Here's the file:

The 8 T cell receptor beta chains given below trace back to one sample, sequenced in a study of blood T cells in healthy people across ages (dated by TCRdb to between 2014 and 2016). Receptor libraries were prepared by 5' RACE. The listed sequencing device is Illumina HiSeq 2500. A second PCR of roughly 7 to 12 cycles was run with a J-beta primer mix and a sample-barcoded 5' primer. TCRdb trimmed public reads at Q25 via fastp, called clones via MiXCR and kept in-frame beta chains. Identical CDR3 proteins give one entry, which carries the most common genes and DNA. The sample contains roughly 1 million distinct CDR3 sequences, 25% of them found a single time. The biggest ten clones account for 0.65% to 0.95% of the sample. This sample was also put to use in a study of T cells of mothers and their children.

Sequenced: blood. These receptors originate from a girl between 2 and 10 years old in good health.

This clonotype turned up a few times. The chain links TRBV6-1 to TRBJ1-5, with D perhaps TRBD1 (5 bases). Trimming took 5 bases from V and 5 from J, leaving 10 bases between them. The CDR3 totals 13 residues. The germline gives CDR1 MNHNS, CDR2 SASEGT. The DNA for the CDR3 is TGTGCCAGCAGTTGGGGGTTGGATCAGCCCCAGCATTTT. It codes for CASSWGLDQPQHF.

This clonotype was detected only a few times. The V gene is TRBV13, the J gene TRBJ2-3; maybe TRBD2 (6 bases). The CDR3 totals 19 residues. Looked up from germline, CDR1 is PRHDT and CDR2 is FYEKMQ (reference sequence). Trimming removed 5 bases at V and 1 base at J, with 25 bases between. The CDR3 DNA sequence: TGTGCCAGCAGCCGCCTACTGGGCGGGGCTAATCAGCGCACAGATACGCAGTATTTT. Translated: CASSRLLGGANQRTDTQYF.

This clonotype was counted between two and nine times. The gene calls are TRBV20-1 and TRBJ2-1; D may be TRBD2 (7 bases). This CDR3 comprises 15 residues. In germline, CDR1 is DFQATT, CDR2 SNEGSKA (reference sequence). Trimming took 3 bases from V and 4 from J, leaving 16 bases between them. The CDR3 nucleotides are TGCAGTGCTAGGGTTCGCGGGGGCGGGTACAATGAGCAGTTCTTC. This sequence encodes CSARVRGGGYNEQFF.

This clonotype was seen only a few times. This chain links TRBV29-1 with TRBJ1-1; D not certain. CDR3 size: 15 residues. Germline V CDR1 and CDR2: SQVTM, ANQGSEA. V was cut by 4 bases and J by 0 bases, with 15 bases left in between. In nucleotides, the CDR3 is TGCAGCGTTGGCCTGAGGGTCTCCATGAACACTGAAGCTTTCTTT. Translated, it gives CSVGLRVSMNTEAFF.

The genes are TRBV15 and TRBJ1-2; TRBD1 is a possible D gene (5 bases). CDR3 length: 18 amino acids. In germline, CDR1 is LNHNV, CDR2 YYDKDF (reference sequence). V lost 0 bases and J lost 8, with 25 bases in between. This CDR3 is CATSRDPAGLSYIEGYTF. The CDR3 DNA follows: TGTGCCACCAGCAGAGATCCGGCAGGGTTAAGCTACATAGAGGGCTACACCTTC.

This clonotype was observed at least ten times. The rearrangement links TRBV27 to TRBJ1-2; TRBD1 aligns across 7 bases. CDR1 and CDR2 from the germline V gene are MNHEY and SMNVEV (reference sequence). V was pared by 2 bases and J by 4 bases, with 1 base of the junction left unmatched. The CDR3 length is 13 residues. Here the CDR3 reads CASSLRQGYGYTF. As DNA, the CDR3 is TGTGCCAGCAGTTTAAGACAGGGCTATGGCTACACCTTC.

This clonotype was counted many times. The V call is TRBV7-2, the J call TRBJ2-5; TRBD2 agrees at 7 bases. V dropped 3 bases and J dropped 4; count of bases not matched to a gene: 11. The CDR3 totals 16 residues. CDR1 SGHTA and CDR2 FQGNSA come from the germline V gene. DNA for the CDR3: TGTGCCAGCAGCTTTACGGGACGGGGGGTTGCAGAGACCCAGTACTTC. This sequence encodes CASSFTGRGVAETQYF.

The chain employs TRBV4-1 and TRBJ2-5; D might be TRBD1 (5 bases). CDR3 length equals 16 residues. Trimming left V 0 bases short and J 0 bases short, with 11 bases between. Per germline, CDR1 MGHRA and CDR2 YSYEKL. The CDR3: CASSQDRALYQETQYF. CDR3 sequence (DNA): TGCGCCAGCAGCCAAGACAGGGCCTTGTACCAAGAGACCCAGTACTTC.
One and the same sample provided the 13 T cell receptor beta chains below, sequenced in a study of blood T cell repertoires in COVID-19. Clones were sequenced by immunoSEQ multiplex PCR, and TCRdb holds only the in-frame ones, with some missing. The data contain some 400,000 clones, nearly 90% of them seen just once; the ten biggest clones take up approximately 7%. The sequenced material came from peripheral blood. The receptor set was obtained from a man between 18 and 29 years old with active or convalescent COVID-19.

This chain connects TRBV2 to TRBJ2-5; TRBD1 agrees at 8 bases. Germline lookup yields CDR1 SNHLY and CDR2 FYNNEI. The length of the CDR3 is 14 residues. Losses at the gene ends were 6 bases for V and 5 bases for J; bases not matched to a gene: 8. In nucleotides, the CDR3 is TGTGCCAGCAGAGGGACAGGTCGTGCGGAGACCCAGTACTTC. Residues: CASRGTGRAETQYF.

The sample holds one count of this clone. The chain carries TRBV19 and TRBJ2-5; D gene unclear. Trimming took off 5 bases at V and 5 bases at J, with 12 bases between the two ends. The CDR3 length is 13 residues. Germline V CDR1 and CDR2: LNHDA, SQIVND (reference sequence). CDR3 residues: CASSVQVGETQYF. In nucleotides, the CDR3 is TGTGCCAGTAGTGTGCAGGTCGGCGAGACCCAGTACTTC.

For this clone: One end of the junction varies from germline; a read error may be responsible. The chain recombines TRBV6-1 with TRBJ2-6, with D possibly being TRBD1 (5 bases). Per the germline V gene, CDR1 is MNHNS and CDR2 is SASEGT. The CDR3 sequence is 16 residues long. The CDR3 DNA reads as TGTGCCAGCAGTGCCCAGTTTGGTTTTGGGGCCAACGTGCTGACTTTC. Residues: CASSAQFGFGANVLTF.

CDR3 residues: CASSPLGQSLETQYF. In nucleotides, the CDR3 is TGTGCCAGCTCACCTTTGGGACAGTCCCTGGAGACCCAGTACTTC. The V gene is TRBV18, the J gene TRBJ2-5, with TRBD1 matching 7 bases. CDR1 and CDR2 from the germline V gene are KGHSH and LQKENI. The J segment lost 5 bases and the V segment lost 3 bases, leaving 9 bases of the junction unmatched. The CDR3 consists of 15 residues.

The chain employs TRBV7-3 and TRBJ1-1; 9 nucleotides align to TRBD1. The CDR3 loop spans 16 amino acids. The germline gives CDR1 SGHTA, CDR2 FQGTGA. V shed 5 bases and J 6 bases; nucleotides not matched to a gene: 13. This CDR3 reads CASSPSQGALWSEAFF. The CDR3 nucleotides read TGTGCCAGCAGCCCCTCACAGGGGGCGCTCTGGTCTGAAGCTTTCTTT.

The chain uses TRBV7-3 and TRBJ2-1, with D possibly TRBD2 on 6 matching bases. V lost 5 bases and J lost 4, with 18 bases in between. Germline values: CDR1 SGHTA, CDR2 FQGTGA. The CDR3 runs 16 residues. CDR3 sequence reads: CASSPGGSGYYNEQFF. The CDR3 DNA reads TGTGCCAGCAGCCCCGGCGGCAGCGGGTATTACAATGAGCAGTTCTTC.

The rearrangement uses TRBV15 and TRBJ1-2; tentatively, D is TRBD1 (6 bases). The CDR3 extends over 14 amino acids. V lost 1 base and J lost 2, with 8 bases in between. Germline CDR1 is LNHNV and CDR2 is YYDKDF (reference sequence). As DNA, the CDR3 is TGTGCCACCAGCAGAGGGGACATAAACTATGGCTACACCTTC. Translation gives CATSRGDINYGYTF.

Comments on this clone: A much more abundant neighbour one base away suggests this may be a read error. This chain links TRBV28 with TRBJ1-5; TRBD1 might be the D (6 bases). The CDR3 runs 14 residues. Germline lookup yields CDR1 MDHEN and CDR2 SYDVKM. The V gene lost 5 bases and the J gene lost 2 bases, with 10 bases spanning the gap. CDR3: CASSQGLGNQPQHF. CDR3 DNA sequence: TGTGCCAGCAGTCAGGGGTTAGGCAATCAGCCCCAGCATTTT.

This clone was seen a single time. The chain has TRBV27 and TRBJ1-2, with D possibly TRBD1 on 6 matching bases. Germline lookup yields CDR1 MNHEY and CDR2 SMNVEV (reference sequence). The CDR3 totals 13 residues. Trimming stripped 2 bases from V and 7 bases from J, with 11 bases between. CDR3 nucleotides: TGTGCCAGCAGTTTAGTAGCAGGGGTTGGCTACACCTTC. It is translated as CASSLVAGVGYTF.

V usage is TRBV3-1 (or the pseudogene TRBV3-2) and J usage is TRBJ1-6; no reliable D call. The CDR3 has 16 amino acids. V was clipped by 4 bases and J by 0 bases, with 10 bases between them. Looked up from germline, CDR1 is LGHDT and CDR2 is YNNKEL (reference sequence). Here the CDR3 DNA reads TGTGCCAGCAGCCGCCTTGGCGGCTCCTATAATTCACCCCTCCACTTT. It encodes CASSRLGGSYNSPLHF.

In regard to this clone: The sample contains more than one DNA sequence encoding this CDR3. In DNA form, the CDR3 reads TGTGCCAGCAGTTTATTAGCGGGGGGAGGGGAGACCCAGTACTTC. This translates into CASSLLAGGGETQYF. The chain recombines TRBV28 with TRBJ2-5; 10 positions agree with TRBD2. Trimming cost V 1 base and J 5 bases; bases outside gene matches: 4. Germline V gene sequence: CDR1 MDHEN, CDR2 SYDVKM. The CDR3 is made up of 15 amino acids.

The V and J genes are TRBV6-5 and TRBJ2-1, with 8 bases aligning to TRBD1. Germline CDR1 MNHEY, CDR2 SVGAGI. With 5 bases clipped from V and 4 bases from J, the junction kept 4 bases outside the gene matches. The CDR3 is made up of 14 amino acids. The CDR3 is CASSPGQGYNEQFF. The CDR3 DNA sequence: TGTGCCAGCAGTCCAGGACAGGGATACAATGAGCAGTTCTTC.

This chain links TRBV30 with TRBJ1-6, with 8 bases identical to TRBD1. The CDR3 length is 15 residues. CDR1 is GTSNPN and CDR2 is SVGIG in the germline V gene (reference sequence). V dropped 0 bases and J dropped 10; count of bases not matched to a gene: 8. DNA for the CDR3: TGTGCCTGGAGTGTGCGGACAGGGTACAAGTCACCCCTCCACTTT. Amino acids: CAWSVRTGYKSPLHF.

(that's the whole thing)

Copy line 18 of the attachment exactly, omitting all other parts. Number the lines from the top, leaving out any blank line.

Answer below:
The rearrangement uses TRBV15 and TRBJ1-2; tentatively, D is TRBD1 (6 bases). The CDR3 extends over 14 amino acids. V lost 1 base and J lost 2, with 8 bases in between. Germline CDR1 is LNHNV and CDR2 is YYDKDF (reference sequence). As DNA, the CDR3 is TGTGCCACCAGCAGAGGGGACATAAACTATGGCTACACCTTC. Translation gives CATSRGDINYGYTF.